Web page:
NATIONAL REPORT — Purple, We Fuel, Booster Fuels, Filld. These are just a few of the names in on-demand fuel delivery, a new industry that is growing and offering time-starved consumers the ability to fuel up without even being near their vehicle.
“We are able to fulfill the same thing as a gas station and it’s a convenience for people,” Chris Aubuchon, CEO of California-based Filld, told Convenience Store News. “We are coming to them and as time goes on, we will beat the price of gas stations.”
While these on-demand fuel delivery companies are entering the same market that convenience stores are serving, many of them are operating locally. And even with their plans for growth — some of them, national expansion plans — experts don’t see it exploding any time soon.
As with other new “on-demand” services, including on-demand grocery delivery, several small players will eventually converge into a few bigger companies, predicted John Eichberger, executive director of the Fuels Institute, a division of NACS, the Association for Convenience & Fuel Retailing.
“Any type of new development like this is going to be slow,” Eichberger said. “Early adopters of this [service] are not the traditional brick-and-mortar customer and may not be in the c-store, or even a profitable fuel customer.”
Still, even though on-demand fuel delivery is a new industry, it is already evolving. Filld has raised $3 million in seed funding, with plans to expand nationwide. We Fuel Inc., based in California, has nationwide expansion plans over the next three years, according to CEO Ale Donzis.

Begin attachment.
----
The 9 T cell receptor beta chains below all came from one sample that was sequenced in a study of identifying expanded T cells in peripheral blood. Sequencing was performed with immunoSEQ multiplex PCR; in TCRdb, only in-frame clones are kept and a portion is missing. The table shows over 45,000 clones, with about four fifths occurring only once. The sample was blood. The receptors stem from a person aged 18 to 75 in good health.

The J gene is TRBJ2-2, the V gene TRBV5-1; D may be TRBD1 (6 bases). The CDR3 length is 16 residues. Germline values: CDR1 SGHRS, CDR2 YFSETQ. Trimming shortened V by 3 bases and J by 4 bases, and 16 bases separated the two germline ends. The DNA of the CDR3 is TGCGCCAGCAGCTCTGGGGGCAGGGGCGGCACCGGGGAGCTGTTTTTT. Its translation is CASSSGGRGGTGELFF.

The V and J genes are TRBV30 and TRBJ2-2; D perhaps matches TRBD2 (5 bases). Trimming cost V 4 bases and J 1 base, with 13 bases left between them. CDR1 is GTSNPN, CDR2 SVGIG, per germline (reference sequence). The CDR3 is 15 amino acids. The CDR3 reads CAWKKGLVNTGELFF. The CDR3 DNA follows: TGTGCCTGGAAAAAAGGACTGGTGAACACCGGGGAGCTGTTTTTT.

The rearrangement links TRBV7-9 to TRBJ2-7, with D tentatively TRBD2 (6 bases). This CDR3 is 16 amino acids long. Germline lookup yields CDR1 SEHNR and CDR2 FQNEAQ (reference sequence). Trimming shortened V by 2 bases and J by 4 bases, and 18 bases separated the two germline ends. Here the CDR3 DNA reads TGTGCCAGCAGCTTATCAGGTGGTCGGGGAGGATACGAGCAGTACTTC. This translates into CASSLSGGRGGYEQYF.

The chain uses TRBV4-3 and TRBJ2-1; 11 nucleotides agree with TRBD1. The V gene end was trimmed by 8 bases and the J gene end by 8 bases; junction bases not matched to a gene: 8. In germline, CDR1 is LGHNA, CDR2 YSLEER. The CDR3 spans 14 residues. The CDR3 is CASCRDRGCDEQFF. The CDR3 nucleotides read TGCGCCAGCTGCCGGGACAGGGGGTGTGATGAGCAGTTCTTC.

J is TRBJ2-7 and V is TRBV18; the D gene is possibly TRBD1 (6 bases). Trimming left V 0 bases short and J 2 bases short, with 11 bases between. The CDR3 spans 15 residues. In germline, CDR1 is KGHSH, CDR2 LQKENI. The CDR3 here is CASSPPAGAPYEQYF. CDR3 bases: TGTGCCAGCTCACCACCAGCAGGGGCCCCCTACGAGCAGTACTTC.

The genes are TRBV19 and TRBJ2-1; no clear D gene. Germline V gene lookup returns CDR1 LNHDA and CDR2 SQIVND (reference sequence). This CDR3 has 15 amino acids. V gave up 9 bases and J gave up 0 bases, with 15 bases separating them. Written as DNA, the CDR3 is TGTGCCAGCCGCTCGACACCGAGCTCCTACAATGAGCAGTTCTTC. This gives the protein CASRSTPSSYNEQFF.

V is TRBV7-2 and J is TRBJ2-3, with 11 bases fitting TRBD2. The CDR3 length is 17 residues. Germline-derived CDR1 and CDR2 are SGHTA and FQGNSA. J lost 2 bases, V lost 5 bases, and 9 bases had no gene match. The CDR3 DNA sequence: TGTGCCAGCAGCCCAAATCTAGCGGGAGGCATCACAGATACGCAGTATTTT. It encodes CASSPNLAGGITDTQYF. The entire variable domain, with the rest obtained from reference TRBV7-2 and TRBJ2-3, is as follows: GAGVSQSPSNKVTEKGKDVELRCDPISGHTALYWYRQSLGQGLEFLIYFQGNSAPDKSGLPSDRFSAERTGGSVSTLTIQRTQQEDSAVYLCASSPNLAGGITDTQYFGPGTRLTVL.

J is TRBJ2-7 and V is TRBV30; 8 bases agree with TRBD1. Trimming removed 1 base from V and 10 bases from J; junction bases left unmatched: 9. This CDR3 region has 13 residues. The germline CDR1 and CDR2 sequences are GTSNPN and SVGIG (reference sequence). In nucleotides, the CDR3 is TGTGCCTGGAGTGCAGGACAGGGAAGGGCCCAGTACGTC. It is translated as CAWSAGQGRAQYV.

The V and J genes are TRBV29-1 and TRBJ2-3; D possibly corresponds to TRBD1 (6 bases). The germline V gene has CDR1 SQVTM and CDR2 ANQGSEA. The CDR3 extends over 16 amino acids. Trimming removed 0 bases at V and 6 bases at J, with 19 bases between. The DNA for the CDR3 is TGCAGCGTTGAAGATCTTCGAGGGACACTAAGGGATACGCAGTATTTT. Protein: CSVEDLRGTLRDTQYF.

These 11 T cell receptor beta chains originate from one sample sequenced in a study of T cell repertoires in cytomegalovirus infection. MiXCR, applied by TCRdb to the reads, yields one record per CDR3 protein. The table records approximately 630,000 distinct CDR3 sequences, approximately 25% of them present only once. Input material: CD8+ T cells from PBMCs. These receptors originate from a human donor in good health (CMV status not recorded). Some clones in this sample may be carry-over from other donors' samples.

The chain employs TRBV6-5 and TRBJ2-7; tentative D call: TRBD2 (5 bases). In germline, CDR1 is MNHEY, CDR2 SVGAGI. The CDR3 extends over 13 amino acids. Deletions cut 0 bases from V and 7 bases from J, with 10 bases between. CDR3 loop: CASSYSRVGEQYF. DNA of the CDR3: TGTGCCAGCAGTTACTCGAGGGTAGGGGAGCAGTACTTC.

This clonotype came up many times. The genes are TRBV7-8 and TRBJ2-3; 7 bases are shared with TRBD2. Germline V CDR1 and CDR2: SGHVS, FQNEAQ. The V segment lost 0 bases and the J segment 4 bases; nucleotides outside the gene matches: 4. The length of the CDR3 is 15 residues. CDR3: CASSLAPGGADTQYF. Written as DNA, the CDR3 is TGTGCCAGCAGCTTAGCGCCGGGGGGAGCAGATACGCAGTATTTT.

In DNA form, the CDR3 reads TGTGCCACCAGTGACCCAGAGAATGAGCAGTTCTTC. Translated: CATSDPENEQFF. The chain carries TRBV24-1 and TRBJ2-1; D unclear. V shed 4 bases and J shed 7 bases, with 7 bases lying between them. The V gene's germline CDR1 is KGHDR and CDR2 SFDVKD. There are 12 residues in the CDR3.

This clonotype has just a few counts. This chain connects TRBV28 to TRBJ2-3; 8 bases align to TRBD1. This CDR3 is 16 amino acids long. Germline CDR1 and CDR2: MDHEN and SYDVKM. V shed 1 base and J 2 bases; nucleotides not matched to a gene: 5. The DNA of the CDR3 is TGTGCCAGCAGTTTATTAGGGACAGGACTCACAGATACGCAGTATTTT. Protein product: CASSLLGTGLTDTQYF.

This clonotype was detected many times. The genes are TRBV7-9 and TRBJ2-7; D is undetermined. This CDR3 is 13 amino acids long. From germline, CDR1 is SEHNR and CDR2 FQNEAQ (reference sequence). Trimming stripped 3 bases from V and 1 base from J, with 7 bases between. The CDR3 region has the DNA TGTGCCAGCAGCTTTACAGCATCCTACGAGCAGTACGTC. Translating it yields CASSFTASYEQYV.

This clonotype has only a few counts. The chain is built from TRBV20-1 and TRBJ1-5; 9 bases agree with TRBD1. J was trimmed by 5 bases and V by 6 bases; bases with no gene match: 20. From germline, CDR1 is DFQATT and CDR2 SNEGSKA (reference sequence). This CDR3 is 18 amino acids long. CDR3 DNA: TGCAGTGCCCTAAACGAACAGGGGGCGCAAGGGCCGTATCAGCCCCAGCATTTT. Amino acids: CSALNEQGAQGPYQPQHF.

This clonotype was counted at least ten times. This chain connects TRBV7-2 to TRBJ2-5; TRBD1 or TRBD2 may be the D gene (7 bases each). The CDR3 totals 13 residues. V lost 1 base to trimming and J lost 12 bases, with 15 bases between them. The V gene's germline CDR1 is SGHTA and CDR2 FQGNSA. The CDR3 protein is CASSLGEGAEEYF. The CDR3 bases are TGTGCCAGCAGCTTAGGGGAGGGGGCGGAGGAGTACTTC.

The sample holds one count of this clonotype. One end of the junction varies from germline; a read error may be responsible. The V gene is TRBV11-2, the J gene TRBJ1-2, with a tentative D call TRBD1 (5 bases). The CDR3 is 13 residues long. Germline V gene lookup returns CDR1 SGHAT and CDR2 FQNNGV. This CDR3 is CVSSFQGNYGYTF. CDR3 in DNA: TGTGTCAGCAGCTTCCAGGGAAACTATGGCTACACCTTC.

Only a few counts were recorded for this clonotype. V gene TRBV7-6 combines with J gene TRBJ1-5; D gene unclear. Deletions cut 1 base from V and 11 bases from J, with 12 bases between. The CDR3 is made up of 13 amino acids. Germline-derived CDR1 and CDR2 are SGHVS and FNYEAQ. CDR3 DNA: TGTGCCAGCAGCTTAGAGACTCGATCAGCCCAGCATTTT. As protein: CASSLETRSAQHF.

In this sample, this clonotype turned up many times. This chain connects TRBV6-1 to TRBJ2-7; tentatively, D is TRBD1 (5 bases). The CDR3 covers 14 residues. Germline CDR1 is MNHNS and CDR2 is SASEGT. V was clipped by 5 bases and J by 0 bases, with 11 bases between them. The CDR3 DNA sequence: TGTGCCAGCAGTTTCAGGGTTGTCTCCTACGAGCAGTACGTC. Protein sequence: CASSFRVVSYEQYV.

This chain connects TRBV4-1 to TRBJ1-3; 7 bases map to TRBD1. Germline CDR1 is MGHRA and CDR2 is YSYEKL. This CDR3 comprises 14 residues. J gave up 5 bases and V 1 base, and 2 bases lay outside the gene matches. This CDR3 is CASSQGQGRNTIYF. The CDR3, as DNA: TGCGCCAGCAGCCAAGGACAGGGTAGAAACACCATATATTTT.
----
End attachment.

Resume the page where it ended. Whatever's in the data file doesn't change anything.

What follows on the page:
Players in this new space also have plans to add on other services besides fuel delivery to offer customers even more convenience. Purple, which currently serves the Los Angeles, San Diego and Orange County areas of California and the Seattle area in Washington, will add “car services” to its menu in the future, and is thinking about options for electric cars.
“One day, the car by itself will order Purple,” said CEO Bruno Uzzan. “You won’t even have to think about it because as soon as the fuel level is low, the car will automatically reorder.”
We Fuel is likewise building up its infrastructure to make automatic reordering possible. It’s created We Fuel Driveo technology that will launch sometime this year, according to Donzis. Using an Internet-enabled device plugged into the car, Driveo will transmit the fuel tank level, identify the car’s location and automatically open the fuel latch for delivery without the customer having to do a thing. The next step would be adding delivery of c-store items.
“We don’t have a launch date for c-store items, but the software on our side is already there,” said Donzis, explaining that the Driveo technology would allow them to open the car door and place the ordered c-store items inside the vehicle. “In most cases, we could leave the bag in the vehicle, in the trunk or hand it to the customer.”
Editor’s note: Check out the May issue of Convenience Store News for more on the emergence of on-demand fuel delivery and whether c-store operators should be worried.